John stands fast on the small platform of people I know who possess wisdom. He’s my spouse, my partner and my friend, my counterpoint and my complement. We have lived life together with all the bumps and bruises to show for our sometimes rough and rugged journey. Above all, John has kept us centered with his good common sense and wisdom gained through a lifetime of vigorous physical and mental labor, as a leader of leaders, as “an ambassador of hope” for families in crisis.
Perhaps the hallmark of wise men and women is their ability to listen. Ernest Hemingway said, “I like to listen. I have learned a great deal from listening carefully. Most people never listen.” This is true. I’m reminded often of that old commercial for an investment firm, “When E. F. Hutton talks, people listen.” Listening well is a defining quality of the wise, for when they finally speak, their words and ideas inspire and motivate others to think and behave differently.
The Bible says, “Is not wisdom found among the aged?” (Job 12:12-13) In other verses elders are instructed to teach the younger and that the younger should respect and honor their elders. At work during one day in John’s 40-year career, one of his co-workers called him Moses to much head bobbing from others nearby. John leads with care and a wealth of knowledge, but most importantly from a well of wisdom. John listens.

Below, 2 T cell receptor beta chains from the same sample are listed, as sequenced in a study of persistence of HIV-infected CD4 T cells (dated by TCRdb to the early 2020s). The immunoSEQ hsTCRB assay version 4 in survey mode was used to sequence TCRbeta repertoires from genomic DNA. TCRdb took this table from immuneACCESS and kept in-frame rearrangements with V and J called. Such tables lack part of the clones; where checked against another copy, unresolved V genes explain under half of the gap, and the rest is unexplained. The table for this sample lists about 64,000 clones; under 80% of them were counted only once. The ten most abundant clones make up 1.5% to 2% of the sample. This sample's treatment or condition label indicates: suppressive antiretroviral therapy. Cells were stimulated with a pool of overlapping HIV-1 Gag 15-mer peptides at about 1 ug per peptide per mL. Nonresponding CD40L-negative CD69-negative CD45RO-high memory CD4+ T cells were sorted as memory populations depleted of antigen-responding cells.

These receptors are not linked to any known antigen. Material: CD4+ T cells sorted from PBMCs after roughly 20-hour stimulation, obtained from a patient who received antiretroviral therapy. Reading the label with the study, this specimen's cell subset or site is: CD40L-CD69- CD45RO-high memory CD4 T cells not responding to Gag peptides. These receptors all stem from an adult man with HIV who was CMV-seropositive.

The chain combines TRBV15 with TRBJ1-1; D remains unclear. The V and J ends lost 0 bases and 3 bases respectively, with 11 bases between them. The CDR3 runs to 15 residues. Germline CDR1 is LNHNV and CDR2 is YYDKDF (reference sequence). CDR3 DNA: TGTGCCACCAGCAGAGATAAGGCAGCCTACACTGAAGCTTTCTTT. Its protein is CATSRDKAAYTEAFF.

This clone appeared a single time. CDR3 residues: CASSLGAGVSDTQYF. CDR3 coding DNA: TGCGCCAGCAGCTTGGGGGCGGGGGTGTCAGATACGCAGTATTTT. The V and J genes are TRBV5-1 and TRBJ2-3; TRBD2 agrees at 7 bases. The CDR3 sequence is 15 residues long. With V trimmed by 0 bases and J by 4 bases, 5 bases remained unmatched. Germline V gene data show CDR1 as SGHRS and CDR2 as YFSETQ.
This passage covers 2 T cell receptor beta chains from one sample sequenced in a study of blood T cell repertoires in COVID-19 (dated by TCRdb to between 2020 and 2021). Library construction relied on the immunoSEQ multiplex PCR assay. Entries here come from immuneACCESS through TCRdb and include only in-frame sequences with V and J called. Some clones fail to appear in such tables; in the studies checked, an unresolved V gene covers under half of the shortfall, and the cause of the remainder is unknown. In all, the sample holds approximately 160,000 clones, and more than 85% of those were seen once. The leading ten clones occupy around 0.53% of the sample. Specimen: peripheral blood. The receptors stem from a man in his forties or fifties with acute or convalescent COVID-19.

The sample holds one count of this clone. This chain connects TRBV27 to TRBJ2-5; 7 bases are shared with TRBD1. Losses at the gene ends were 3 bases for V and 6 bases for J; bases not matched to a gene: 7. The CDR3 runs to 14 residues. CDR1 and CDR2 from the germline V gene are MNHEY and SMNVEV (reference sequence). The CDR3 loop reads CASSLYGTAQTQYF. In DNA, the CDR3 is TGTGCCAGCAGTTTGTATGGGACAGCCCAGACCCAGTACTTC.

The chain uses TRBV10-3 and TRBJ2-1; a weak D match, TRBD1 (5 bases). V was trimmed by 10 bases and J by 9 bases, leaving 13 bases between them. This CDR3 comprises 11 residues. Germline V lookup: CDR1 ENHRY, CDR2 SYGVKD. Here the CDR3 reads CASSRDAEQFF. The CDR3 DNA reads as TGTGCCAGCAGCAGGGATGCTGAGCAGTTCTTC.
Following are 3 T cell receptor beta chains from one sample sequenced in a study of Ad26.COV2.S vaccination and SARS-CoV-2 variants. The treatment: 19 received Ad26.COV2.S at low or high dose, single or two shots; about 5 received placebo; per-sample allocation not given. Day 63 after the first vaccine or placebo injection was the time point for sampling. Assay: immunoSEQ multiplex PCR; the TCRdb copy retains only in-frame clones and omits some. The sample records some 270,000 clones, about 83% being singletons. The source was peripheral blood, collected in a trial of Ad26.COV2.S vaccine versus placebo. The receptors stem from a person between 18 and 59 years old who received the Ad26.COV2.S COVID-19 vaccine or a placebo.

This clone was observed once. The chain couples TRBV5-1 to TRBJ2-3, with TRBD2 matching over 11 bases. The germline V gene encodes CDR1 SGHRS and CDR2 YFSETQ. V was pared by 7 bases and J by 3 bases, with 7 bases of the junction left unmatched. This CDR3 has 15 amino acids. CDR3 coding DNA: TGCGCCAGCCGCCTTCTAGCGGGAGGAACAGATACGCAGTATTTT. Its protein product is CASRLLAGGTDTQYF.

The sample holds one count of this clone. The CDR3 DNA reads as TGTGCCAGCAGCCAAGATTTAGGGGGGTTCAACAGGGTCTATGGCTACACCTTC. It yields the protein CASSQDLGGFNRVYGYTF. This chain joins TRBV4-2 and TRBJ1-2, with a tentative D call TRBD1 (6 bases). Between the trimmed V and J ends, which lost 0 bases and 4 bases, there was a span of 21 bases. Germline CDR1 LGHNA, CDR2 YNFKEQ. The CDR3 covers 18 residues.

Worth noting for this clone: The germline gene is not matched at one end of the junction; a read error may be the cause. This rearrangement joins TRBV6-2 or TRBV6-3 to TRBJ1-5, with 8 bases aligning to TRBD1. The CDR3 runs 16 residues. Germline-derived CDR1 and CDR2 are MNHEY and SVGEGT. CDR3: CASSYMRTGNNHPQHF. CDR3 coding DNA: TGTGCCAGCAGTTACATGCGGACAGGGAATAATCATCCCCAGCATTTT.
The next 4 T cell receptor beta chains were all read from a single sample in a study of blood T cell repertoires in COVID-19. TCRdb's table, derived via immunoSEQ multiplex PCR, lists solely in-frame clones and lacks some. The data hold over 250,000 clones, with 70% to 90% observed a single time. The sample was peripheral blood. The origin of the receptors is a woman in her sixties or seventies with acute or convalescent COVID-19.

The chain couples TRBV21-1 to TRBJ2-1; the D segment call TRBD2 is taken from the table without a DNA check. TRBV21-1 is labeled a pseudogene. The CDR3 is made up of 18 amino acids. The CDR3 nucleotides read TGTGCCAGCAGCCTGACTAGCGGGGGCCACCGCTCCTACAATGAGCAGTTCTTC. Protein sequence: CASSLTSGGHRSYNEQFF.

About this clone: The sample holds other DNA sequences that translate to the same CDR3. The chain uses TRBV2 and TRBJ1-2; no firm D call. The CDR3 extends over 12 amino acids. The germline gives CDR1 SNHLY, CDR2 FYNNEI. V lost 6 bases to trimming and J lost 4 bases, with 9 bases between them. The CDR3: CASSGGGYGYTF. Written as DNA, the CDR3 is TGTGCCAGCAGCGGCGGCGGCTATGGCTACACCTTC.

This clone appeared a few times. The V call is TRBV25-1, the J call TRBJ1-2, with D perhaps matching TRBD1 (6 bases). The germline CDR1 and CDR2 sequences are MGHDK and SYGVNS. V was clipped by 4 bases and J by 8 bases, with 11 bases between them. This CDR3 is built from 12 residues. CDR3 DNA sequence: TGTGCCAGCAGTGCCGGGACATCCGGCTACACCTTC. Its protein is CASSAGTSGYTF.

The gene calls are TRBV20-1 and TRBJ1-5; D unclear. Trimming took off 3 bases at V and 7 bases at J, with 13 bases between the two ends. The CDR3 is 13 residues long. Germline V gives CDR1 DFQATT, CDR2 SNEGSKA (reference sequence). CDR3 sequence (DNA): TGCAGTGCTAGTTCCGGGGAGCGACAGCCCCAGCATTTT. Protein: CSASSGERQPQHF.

Listening requires patience. Listening demands discipline. Listening takes time. Listening takes self-control and humility, the desire and ability to believe that others have something valuable to contribute, and have a need and right to be heard. Then, having listened well, having considered carefully, having weighed the many points of view and well-spoken thoughts, the wise one speaks, or doesn’t.
“Grey hair is a crown of splendor,” says Proverbs 16:31. I have known some very wise young folks to whom I give undivided attention. And it is worth stating that not everyone with grey hair possesses wisdom. But, wisdom does present itself more often in those seasoned seniors who have chosen to pay attention, live generously and compassionately, enjoy listening to the ideas of others, and who continue to learn as they grow older yet. John wears his regal crown while he listens well; and then, when necessary, he speaks…and others listen.